We’ve all been to chain portrait studios, and so we’re all familiar with that experience. Whether Sears, Walmart, or other department store chain studios, you will undoubtedly have some degree of experience with the process. In contrast to this, custom photographers aim to provide their clients with a custom experience - something special, something worth investing in.
Custom photography is a luxury. Unlike department store, or other chain studios, custom photography affords you the luxury of completely customizing your session to your family’s needs. Working with a custom photographer means that you will be working with someone invested in taking the time needed to ensure you get the very best from your portrait experience. Sessions are not rushed, and you are never "just a number".
Most clients who opt for custom photography are clients who appreciate and value high-end custom work, and who have a strong desire to obtain several different images of themselves, their children, and their families. Many clients arrive with a pre-determined plan in place for their images, whether it be that special gallery wall they have always wanted to create, a special keepsake album, or a variety of gifts for family members.
So, what does a custom photographer do? A custom photographer:
- Takes the time to consult with clients before the session to obtain information about their clients’ vision for the session, to select favorite locations, (or backgrounds if in a studio), to discuss the best clothing options for each family member, and to pre-plan the combinations of individuals to be photographed at the session.
-Invests the time at the session to ensure that the client’s vision is realized, and that all requested combinations are achieved (within what is in their control, of course). Sessions are never rushed, and clients are given the luxury of a session custom tailored to their needs which is not rushed, or hurried, and where there is no ticking time clock or "next session" walking in the door in a few moments.
-Consults with clients about their final images, and assists them in selecting the best images for display. A custom photographer will have knowledge of design and esthetics for wall display such that she can assist you in creating a beautiful wall arrangement that showcases your images beautifully.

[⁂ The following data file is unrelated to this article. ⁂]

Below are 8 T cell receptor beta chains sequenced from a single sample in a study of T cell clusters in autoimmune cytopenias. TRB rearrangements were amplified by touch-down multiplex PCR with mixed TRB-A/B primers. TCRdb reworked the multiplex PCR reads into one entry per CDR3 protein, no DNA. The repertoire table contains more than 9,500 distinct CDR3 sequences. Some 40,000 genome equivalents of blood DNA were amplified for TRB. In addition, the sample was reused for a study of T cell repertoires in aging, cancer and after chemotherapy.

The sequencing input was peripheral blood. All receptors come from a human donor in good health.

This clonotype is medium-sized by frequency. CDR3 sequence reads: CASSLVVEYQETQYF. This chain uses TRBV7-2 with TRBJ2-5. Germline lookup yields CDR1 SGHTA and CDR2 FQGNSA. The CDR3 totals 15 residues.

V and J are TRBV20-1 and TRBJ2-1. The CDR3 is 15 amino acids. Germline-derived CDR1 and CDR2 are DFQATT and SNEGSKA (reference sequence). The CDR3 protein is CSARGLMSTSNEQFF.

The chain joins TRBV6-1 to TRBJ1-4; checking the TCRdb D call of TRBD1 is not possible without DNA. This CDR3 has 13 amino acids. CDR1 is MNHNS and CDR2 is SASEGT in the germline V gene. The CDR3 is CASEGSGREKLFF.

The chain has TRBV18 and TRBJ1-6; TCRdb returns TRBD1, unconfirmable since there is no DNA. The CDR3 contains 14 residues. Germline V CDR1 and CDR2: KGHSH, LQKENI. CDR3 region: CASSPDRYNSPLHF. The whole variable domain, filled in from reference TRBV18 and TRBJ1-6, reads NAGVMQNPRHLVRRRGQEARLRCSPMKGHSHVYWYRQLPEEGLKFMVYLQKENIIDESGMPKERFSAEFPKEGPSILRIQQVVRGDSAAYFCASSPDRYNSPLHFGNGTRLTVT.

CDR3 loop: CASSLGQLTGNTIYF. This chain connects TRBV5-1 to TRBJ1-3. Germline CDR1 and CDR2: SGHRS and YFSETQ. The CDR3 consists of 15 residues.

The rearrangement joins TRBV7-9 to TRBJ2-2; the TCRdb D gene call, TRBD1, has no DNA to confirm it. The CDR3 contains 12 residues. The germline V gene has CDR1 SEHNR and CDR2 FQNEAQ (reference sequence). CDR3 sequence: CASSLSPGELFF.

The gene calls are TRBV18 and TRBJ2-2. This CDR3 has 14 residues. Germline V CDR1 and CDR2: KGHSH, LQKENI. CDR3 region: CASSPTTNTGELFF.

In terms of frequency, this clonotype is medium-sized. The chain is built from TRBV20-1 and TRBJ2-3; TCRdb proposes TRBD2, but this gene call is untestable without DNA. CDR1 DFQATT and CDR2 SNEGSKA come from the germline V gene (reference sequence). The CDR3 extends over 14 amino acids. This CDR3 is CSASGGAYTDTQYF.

-Works personally with clients to ensure a high level of satisfaction. Unlike a chain studio where you are merely a number, and where your session is simply a cookie-cutter replica of everyone else’s session, a custom photographer tailors your session to what YOU want, and how YOU want to remember your memories. A custom photographer will go the extra mile to make sure you are happy!
Custom photography, as mentioned above, is a luxury. It is not a "need", but a "want" and there is a higher price tag associated with the higher service and custom experience. I like to compare custom photography to fine dining. We all need to eat, but we don’t HAVE to eat at a five star fine dining restaurant. We do that when we want a special occasion, when we want that extra something special, and when we are looking for not only a meal to satisfy our hunger, but also to satisfy our need for a special experience, attention to detail and customer satisfaction. We could eat fast food and have our hunger satisfied, but we would lack that special experience.
So, as a luxury, custom photography is not for everyone. It is not in everyone’s budget, and is not something that is done exclusively as the only means of capturing one’s photographic memories. I fully expect that my clients visit a chain studio in between our sessions, and would be deluded to think that my clients have no photography sessions outside of my studio. After all, children change so quickly, and it would be impossible for most to visit a custom photographer monthly to capture all of the wondrous changes that children go through!
So there you have it - my definition of custom photography. In basic terms it is simply providing the attention to detail, the high level of customer service, the outstanding product quality, and the fun experience my clients have come to expect. I personally love what I do, and I hope that it shows!
This article reprinted with permission from Heather Rivlin Photography.